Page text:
Tax morale: trust and belief in the tax system
Tax morale is the trust and belief in the tax system which influences tax compliance behaviours and therefore the intrinsic motivation to pay taxes.
What is the issue?
Being a good corporate citizen necessitates that business follows both the letter and the spirit of the law – paying the right amount of tax, in the right jurisdictions, at the right times.
What does it mean for me?
Increased levels of mutual trust between tax administrations and multinational enterprises could be a win-win outcome for all stakeholders.
What can I take away?
The OECD’s recent report ‘Tax morale II: Building trust between tax administrations and large businesses’ provides practical ways to boost tax morale and therefore improve the intrinsic willingness of businesses and other taxpayers to pay tax.
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Tax used to be an advisory discipline. Now, it is an area of focus for many boards and among a wide range of other stakeholders. Stephen Pearce, CFO of Anglo American, noted that: ‘Citizens increasingly want to understand the value and the costs that business are bringing to their societies, and investors want to be able to undertake sophisticated analysis of risks, alongside reassurance that their capital is supporting sustainable and responsible businesses.’
It may not be something that all tax technical practitioners will be thinking about on a daily basis when solving technical challenges, but individuals and businesses pay taxes to support countries in their provision of services and welfare. The payment of taxes is not only a legal requirement; it is a moral requirement too. Being a good corporate citizen necessitates that business follows the letter and spirit of the law – paying the right amount of tax, in the right jurisdictions, at the right times.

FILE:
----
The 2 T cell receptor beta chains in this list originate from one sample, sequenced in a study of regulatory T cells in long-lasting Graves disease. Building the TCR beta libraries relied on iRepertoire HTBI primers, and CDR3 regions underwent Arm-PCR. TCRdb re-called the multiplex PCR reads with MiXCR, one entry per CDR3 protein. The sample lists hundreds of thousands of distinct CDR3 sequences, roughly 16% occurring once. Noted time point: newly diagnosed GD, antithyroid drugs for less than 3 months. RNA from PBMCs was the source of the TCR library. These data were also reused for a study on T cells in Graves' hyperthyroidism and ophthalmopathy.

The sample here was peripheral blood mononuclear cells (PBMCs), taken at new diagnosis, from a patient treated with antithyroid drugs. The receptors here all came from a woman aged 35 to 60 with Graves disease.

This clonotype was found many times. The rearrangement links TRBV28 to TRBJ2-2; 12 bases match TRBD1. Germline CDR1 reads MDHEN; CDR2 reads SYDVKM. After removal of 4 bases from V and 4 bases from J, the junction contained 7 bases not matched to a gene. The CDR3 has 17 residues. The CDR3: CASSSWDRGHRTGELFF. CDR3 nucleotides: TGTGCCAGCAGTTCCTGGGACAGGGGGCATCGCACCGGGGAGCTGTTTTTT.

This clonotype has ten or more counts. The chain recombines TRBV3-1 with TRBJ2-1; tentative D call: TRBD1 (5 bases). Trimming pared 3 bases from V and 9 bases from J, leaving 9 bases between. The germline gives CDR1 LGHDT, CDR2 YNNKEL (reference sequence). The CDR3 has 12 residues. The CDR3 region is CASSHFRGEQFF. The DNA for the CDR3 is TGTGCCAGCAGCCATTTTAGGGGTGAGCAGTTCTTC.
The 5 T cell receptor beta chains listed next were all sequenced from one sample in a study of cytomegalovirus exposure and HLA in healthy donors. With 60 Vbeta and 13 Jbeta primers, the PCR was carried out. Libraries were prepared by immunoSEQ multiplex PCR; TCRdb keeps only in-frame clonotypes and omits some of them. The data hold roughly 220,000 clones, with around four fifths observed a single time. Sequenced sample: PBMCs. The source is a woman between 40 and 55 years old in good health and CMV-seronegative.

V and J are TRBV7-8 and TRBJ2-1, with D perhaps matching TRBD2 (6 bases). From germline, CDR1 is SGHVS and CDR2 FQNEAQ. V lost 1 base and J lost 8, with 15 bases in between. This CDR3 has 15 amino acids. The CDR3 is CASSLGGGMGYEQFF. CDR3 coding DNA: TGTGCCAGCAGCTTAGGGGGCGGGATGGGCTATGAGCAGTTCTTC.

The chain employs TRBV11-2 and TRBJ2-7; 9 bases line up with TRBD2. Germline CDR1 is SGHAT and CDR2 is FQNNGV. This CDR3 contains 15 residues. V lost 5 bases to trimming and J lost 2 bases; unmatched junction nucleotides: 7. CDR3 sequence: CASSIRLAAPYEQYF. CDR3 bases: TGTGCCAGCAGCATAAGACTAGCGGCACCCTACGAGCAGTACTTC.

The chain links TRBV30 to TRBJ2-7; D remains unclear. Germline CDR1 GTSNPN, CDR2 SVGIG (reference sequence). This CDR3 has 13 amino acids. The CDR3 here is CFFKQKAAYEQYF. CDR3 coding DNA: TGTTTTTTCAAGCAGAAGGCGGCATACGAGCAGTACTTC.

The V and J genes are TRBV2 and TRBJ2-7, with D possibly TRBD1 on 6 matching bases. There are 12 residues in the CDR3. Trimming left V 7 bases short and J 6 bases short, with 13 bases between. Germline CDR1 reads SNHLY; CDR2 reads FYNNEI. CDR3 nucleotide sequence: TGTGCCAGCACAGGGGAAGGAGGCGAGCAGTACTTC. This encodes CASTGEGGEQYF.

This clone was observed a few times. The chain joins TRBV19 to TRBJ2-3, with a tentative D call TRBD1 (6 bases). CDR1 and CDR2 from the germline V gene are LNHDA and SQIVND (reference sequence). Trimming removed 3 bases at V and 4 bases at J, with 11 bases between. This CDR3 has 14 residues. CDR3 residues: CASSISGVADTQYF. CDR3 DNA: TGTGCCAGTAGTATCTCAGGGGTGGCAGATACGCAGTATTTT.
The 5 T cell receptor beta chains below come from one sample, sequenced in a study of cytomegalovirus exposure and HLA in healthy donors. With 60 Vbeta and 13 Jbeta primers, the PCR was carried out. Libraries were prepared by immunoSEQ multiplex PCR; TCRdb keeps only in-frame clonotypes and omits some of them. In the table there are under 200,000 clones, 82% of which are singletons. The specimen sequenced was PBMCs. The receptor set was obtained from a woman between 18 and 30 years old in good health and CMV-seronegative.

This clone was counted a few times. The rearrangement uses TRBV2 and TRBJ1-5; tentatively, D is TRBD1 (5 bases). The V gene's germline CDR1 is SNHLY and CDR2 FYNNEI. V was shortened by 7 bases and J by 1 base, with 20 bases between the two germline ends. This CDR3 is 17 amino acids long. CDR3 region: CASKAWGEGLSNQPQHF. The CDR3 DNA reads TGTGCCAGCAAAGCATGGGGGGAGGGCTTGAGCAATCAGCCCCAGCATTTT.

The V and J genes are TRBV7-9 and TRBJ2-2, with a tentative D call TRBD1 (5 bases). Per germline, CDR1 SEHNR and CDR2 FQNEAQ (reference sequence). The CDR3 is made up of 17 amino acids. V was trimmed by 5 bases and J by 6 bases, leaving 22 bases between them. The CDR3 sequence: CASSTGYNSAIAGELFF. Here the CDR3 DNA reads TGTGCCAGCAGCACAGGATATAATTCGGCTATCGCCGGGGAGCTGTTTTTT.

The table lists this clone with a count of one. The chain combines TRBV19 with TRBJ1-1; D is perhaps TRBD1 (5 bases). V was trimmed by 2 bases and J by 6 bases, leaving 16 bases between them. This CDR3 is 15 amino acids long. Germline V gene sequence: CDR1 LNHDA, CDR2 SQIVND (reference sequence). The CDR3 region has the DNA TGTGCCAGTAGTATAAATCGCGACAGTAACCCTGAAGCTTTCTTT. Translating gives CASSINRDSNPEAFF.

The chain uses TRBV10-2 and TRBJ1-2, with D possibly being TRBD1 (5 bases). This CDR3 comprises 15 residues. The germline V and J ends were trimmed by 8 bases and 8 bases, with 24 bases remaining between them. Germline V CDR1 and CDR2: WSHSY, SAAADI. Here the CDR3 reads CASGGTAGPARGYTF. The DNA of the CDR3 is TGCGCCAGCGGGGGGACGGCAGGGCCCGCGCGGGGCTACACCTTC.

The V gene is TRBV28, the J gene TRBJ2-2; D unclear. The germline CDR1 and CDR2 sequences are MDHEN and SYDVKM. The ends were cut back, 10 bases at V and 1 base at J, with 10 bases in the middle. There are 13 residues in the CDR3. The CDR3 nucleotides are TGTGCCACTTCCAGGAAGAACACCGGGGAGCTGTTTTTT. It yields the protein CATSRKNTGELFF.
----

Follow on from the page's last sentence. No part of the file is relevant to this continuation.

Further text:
The law is complex. On occasion, it might not be beyond doubt what the ‘right’ amount is, and a good corporate citizen needs to recognise this challenge. This is no longer just viewed just as good corporate governance. It’s also a key sustainability metric; the sustainability of a business is underpinned by the sustainability and integrity of the tax systems with which that business operates. Tax morale is a critical feature of this.
What is tax morale?
Tax morale is the trust and belief in the tax system which influences tax compliance behaviours and therefore the intrinsic motivation to pay taxes. Research by the OECD tax morale workstream ‘aims to encourage research, dialogue and actions to deepen the understanding of tax morale, as well as the policies that enhance it’. It has been found that in countries with a high level of trust in a fair and effective tax system, there appears to be correlation with the willingness of taxpayers to follow the letter and spirit of the law.
For tax administrations, several tight years – fiscally driven by events such as the covid pandemic, international political events and rising costs of living – mean that pressure on tax receipts is unrelenting.
As businesses change and adapt, tax officials have an increasing need to better understand the ways in which multinational businesses operate. For businesses themselves, recent years have seen rapid change throughout supply chains, while globalisation often blurs the traditional tangible/intangible boundaries. There has also been a greater focus on topics ranging from tax transparency to corporate governance.
OECD’s report on tax morale
The OECD recently released its second report on tax morale: ‘Tax morale II: Building trust between tax administrations and large businesses’ (see bit.ly/3VTjDcS). As well as useful research, this provides practical ways to boost tax morale and therefore improve the intrinsic willingness of businesses and other taxpayers to pay tax.